Thursday, March 27, 2014

You'll get a fourpenny one!

One of the many good things about growing up in the 1960s were the stability of prices. At least that's how it seemed as a child, when comics remained the same price week after week. Then, one day in March 1968, the unthinkable happened... The Dandy and The Beano increased from 3d each to 4d each! (In decimal currency that's a rise from 1p to 1 and a half pence.)

This was the first price rise the two comics had received since 1960, when they had risen from 2d to 3d - but that had been accompanied by a page increase. (However, personally speaking, as I was only one year old in 1960 it had passed me by.) I still remember how unusual it felt in 1968 that two of my favourite comics were suddenly a penny more expensive (and no extra pages either). This was the first price increase in comics that I'd experienced, - and in the week of my 9th birthday too. (I was just recovering from a bad bout of measles as well. What a week!)

Of course inflation in the years following pushed the price of everything up, including every comic, and so it increased, more and more, until we have the £2 Beano of the present day. No doubt in 46 years time, £2 for a comic will seem a similar pittance that 4d seems to us today. 

There's the cover above (by Dudley Watkins) of the first fourpenny Beano. That price rise felt so unusual to me that this is one of the few 1960s Beanos I've retained. 

Here are a couple of other pages from that same issue. Lord Snooty, also by Dudley Watkins...

...and Dennis the Menace by the strip's original artist, Davy Law...

(Incidentally, if you're wondering why my name is written across the top of the cover; that's what newsagents did when you had copies reserved at the shop.)

12 comments:

mj said...

I paid 75p for a mars bar yesterday. 15 bob!

John Pitt said...

And I hated it , as I felt it defaced the comics! - Now there was an obsessive collector in his infancy!!

Anonymous said...

Ahh, the good old days when newsagents reserved things for you. My newsagent used to pencil my address on my comics.

Anonymous said...

Scrawling the family name on the cover was the practice of my old newsagent too, Lew - and he used biro!

Although I keep and collect comics to read, I do have to confess that sometimes wonder how much value has been wiped away from my early 2000ad's, Countdown's and TV21's (otherwise in reasonably good nick, apart from yellowed paper).

Smurfswacker said...

This reminds me of the traumatic year (1962) when American comics rose from 10 cents to 12 cents. They'd been 10c from the beginning with gradually decreasing page count (52, 48, finally 32). I was 13 years old and got very huffy about the change. Once the Rubicon was crossed prices rose steadily and ever faster. Nowadays I can buy one comic for $4...more than I needed to buy every comic Marvel published in its early superhero days. Sigh.

paddykool said...

I must have blanked that 4d price rise . I think by that time I was too busy chasing girls and Marvrl were at their Ditko/ Kirby peak so the Beano was off radar until I went to art college.then I had it delivered every week with the Sunday Times.{I enjoyed that little joke!} I still have that whole batch of Beanos which I've bound into hardback books, complete with the pencilled student- flat addresses of those times. the newspapers were never kept so that says it all!!.The nostalgia....but hey, look at the quality of the artwork that was punched out every week..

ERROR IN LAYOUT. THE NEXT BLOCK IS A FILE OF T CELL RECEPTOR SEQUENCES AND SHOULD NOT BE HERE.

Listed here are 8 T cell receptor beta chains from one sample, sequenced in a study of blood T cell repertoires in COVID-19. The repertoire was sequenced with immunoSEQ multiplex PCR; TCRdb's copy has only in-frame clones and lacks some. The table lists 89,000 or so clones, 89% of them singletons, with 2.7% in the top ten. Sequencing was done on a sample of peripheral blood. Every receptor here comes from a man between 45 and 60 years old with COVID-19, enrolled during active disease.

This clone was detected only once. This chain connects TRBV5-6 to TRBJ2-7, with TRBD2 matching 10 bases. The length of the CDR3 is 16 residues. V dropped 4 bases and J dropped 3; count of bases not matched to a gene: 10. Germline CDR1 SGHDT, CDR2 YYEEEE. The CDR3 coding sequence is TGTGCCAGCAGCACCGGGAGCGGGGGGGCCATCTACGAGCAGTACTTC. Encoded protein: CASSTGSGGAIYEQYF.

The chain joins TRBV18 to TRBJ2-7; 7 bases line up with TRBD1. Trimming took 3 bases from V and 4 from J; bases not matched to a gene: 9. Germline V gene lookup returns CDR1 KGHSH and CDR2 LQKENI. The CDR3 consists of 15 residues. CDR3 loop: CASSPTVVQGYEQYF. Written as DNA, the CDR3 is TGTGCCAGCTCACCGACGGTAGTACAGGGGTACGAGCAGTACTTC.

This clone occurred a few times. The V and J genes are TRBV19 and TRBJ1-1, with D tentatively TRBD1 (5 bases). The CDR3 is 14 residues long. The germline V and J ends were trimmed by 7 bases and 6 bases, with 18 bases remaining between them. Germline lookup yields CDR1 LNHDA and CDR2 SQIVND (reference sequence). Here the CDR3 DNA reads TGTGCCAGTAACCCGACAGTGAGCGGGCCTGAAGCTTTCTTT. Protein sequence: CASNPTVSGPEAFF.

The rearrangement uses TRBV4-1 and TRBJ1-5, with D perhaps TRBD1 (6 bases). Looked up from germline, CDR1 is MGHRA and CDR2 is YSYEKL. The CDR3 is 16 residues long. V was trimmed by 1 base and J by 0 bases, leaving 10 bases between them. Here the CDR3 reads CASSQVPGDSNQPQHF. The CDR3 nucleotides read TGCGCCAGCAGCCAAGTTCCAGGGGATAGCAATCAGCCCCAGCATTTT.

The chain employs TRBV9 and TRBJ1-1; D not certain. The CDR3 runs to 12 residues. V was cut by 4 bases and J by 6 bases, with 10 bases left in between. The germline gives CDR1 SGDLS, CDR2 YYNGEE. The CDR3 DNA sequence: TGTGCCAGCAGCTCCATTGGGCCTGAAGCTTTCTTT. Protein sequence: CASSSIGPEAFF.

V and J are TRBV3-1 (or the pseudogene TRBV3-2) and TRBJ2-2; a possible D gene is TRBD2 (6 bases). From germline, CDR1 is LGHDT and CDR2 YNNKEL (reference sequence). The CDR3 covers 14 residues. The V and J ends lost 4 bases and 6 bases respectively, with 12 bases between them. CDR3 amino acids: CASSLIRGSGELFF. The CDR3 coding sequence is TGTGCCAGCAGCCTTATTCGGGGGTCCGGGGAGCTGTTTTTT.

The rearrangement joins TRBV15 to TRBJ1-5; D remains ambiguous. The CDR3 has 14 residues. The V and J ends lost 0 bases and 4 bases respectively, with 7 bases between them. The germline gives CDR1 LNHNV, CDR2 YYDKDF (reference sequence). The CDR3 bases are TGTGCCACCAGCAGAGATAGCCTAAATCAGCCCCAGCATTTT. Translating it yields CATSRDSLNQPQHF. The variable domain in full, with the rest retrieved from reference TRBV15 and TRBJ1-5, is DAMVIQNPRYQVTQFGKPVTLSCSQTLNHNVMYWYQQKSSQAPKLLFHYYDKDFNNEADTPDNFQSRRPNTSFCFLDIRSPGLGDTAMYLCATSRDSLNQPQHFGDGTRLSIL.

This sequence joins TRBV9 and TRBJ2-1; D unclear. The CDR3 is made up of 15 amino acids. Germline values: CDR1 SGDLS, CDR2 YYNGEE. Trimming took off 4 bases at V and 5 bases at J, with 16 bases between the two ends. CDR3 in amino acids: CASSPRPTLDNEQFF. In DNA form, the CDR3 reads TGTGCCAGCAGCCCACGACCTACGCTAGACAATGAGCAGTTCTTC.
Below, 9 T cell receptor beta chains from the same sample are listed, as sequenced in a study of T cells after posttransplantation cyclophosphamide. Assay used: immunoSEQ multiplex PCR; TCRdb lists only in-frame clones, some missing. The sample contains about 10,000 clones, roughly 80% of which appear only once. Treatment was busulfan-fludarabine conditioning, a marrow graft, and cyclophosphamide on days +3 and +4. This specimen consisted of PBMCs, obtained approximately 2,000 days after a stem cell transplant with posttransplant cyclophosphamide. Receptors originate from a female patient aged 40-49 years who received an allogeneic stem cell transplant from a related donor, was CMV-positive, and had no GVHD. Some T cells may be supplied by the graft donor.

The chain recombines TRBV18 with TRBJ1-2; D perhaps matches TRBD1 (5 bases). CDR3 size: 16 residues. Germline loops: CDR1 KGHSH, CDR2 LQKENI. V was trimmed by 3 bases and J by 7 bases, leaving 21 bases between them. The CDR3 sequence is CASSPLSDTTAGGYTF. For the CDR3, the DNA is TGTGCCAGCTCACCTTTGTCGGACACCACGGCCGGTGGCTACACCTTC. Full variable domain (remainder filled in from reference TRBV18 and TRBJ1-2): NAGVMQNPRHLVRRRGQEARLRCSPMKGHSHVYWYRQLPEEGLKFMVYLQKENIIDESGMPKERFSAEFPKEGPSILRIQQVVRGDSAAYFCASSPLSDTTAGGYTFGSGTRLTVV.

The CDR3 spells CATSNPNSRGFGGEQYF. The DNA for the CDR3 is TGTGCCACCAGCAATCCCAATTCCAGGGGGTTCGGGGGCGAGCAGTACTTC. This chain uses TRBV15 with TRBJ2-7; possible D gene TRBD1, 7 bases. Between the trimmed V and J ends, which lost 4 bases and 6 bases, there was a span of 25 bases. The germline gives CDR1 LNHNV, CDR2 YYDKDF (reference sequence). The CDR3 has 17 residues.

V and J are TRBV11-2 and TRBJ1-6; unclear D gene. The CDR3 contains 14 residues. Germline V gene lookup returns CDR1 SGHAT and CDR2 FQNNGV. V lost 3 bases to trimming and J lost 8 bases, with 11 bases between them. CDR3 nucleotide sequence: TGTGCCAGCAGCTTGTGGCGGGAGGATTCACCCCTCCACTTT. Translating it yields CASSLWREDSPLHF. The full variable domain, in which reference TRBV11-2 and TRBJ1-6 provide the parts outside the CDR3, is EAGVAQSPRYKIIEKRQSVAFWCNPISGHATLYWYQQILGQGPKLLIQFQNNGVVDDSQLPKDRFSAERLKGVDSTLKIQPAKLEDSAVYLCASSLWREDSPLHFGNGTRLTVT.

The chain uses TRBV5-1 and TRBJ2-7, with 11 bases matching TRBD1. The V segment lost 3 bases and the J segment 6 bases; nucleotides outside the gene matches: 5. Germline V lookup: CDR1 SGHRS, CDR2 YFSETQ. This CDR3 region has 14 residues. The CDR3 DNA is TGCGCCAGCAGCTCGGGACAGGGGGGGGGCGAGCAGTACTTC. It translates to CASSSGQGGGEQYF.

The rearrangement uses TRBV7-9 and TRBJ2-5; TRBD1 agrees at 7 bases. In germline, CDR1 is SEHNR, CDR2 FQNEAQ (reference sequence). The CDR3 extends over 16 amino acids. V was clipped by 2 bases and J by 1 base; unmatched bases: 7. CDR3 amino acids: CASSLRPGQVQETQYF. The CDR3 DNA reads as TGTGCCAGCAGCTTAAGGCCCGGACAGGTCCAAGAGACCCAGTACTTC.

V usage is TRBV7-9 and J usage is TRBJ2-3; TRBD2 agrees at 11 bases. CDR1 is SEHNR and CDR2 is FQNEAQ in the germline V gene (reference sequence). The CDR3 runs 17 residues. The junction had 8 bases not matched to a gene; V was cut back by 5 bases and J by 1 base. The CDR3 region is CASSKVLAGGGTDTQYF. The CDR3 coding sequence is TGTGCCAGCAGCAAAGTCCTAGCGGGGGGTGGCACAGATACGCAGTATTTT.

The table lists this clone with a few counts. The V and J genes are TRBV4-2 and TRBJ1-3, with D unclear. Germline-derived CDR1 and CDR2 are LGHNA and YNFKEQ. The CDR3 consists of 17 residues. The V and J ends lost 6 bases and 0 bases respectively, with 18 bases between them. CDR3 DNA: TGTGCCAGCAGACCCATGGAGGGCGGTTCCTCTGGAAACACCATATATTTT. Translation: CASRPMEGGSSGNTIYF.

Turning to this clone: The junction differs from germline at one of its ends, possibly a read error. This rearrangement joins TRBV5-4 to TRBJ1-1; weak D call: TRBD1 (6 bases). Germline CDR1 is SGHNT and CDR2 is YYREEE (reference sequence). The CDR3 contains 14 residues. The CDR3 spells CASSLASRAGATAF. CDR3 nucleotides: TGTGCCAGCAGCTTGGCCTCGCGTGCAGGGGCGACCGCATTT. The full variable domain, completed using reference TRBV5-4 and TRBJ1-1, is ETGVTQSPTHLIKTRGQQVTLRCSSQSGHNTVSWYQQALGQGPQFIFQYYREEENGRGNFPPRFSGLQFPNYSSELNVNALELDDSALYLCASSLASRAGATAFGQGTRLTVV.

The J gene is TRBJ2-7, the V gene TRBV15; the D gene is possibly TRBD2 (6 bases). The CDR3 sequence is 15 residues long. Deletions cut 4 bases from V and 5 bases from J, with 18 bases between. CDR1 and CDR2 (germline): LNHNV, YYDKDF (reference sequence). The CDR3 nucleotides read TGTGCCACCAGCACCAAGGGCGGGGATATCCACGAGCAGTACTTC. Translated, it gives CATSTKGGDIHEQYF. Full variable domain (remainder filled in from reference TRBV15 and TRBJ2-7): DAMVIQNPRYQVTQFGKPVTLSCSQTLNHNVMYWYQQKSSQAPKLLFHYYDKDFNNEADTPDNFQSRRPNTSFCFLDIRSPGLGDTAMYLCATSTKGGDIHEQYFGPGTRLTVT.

Anonymous said...

Love the comments about newsagents writing names on the cover. I remember complaining to mine when I was about 10 as they always had my mum's first name on. For a few weeks after that newsagent wrote young master Jeffrey in fancy biro on my 2000AD and Battle Action for me! Happy days.

Jonathon said...

Hmm I think I would have rescheduled that Biffo strip for a week when thousands of kids weren't leaving the newsagents with less money in their pocket than they expected. Seems a little tactless.

Lew Stringer said...

If I remember correctly, we were made aware the week before that the price would be rising to 4d. But, yes, an unfortunate coincidence that it happened the same week that Biffo lost out.

Rabsmith said...

Great to see this cover once again [in full colour, the first time I have seen the genuine article this Century!]This was one of the very best Biffo stories from my childhood, and his artwork in this later period was delightfully eccentric, and full of life and vitality..........Watkins' successor Dave Sutherland [on this character] was and is a great UK comics artist, however the spirit of Dudley D was always sorely lacking after his sad loss.

Mike said...

I had an outline idea for a Doctor Who series once, where he goes to 2108 and buys a history book for the incredibly cheap price of £100, paying with just one coin XD

Ian M said...

Lew, you are quite right in your assumption that we were made aware of the price increase. The wording used is still etched on my memory, namely "Next week, your Beano will be 4d." I think it was hidden away in the middle of the comic though.

As you say, it was very rare for price increases in the sixties, which is obviously why it came as a bolt from the blue to most of us back then - and why it came back so vividly to me after reading the article!

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